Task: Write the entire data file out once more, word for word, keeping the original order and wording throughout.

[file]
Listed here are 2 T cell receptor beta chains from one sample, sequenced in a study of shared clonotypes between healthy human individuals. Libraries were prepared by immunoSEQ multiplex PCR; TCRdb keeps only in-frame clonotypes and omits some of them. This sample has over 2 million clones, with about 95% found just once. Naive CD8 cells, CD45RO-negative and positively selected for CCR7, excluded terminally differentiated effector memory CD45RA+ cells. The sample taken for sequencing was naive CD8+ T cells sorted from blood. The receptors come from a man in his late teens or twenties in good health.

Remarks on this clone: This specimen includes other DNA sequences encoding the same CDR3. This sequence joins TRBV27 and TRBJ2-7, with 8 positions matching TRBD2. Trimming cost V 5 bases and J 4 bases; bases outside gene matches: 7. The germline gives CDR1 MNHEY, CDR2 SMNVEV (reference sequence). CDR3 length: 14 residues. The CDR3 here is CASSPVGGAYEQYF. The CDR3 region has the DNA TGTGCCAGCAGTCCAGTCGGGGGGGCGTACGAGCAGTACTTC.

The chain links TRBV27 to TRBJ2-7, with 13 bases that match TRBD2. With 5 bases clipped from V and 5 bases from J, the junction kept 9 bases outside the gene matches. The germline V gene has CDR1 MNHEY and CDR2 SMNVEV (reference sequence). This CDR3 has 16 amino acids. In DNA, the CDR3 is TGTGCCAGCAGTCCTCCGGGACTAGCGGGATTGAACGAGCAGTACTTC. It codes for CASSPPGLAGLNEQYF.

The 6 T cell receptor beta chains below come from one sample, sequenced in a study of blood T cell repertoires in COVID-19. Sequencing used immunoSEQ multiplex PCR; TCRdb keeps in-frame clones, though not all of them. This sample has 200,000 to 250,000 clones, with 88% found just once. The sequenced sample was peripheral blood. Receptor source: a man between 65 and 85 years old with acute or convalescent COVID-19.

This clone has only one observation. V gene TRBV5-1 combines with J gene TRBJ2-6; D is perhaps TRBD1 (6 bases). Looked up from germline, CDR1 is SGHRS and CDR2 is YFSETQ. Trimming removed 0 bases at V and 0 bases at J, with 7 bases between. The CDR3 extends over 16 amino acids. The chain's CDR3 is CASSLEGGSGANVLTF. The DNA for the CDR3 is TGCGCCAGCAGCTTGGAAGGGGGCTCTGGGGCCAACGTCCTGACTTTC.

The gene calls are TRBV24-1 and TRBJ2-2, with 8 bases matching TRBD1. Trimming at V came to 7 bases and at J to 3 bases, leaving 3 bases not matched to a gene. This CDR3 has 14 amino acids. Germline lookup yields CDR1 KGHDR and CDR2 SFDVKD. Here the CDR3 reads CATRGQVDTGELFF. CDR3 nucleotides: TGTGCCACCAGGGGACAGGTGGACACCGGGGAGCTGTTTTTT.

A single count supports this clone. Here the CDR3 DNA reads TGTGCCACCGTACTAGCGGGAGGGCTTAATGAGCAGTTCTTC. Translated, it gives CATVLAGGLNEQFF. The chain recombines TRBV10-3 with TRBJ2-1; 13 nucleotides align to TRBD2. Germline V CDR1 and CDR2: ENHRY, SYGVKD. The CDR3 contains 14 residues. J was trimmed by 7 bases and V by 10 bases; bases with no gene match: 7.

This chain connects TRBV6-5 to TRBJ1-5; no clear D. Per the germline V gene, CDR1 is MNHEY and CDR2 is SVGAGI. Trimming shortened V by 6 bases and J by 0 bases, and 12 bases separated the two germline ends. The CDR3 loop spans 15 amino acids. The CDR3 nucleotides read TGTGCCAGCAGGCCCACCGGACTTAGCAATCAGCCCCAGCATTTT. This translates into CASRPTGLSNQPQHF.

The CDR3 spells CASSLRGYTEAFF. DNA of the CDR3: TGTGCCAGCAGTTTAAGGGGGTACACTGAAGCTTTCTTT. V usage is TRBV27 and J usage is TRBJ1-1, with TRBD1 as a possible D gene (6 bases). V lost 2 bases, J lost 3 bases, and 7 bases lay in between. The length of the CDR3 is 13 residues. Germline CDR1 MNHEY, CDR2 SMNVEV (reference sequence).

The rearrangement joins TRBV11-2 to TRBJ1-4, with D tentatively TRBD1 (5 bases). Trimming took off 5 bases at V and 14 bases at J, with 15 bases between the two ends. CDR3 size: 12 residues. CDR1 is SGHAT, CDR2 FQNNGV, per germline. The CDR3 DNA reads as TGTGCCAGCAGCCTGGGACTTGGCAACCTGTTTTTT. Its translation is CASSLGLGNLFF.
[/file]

Listed here are 2 T cell receptor beta chains from one sample, sequenced in a study of shared clonotypes between healthy human individuals. Libraries were prepared by immunoSEQ multiplex PCR; TCRdb keeps only in-frame clonotypes and omits some of them. This sample has over 2 million clones, with about 95% found just once. Naive CD8 cells, CD45RO-negative and positively selected for CCR7, excluded terminally differentiated effector memory CD45RA+ cells. The sample taken for sequencing was naive CD8+ T cells sorted from blood. The receptors come from a man in his late teens or twenties in good health.

Remarks on this clone: This specimen includes other DNA sequences encoding the same CDR3. This sequence joins TRBV27 and TRBJ2-7, with 8 positions matching TRBD2. Trimming cost V 5 bases and J 4 bases; bases outside gene matches: 7. The germline gives CDR1 MNHEY, CDR2 SMNVEV (reference sequence). CDR3 length: 14 residues. The CDR3 here is CASSPVGGAYEQYF. The CDR3 region has the DNA TGTGCCAGCAGTCCAGTCGGGGGGGCGTACGAGCAGTACTTC.

The chain links TRBV27 to TRBJ2-7, with 13 bases that match TRBD2. With 5 bases clipped from V and 5 bases from J, the junction kept 9 bases outside the gene matches. The germline V gene has CDR1 MNHEY and CDR2 SMNVEV (reference sequence). This CDR3 has 16 amino acids. In DNA, the CDR3 is TGTGCCAGCAGTCCTCCGGGACTAGCGGGATTGAACGAGCAGTACTTC. It codes for CASSPPGLAGLNEQYF.

The 6 T cell receptor beta chains below come from one sample, sequenced in a study of blood T cell repertoires in COVID-19. Sequencing used immunoSEQ multiplex PCR; TCRdb keeps in-frame clones, though not all of them. This sample has 200,000 to 250,000 clones, with 88% found just once. The sequenced sample was peripheral blood. Receptor source: a man between 65 and 85 years old with acute or convalescent COVID-19.

This clone has only one observation. V gene TRBV5-1 combines with J gene TRBJ2-6; D is perhaps TRBD1 (6 bases). Looked up from germline, CDR1 is SGHRS and CDR2 is YFSETQ. Trimming removed 0 bases at V and 0 bases at J, with 7 bases between. The CDR3 extends over 16 amino acids. The chain's CDR3 is CASSLEGGSGANVLTF. The DNA for the CDR3 is TGCGCCAGCAGCTTGGAAGGGGGCTCTGGGGCCAACGTCCTGACTTTC.

The gene calls are TRBV24-1 and TRBJ2-2, with 8 bases matching TRBD1. Trimming at V came to 7 bases and at J to 3 bases, leaving 3 bases not matched to a gene. This CDR3 has 14 amino acids. Germline lookup yields CDR1 KGHDR and CDR2 SFDVKD. Here the CDR3 reads CATRGQVDTGELFF. CDR3 nucleotides: TGTGCCACCAGGGGACAGGTGGACACCGGGGAGCTGTTTTTT.

A single count supports this clone. Here the CDR3 DNA reads TGTGCCACCGTACTAGCGGGAGGGCTTAATGAGCAGTTCTTC. Translated, it gives CATVLAGGLNEQFF. The chain recombines TRBV10-3 with TRBJ2-1; 13 nucleotides align to TRBD2. Germline V CDR1 and CDR2: ENHRY, SYGVKD. The CDR3 contains 14 residues. J was trimmed by 7 bases and V by 10 bases; bases with no gene match: 7.

This chain connects TRBV6-5 to TRBJ1-5; no clear D. Per the germline V gene, CDR1 is MNHEY and CDR2 is SVGAGI. Trimming shortened V by 6 bases and J by 0 bases, and 12 bases separated the two germline ends. The CDR3 loop spans 15 amino acids. The CDR3 nucleotides read TGTGCCAGCAGGCCCACCGGACTTAGCAATCAGCCCCAGCATTTT. This translates into CASRPTGLSNQPQHF.

The CDR3 spells CASSLRGYTEAFF. DNA of the CDR3: TGTGCCAGCAGTTTAAGGGGGTACACTGAAGCTTTCTTT. V usage is TRBV27 and J usage is TRBJ1-1, with TRBD1 as a possible D gene (6 bases). V lost 2 bases, J lost 3 bases, and 7 bases lay in between. The length of the CDR3 is 13 residues. Germline CDR1 MNHEY, CDR2 SMNVEV (reference sequence).

The rearrangement joins TRBV11-2 to TRBJ1-4, with D tentatively TRBD1 (5 bases). Trimming took off 5 bases at V and 14 bases at J, with 15 bases between the two ends. CDR3 size: 12 residues. CDR1 is SGHAT, CDR2 FQNNGV, per germline. The CDR3 DNA reads as TGTGCCAGCAGCCTGGGACTTGGCAACCTGTTTTTT. Its translation is CASSLGLGNLFF.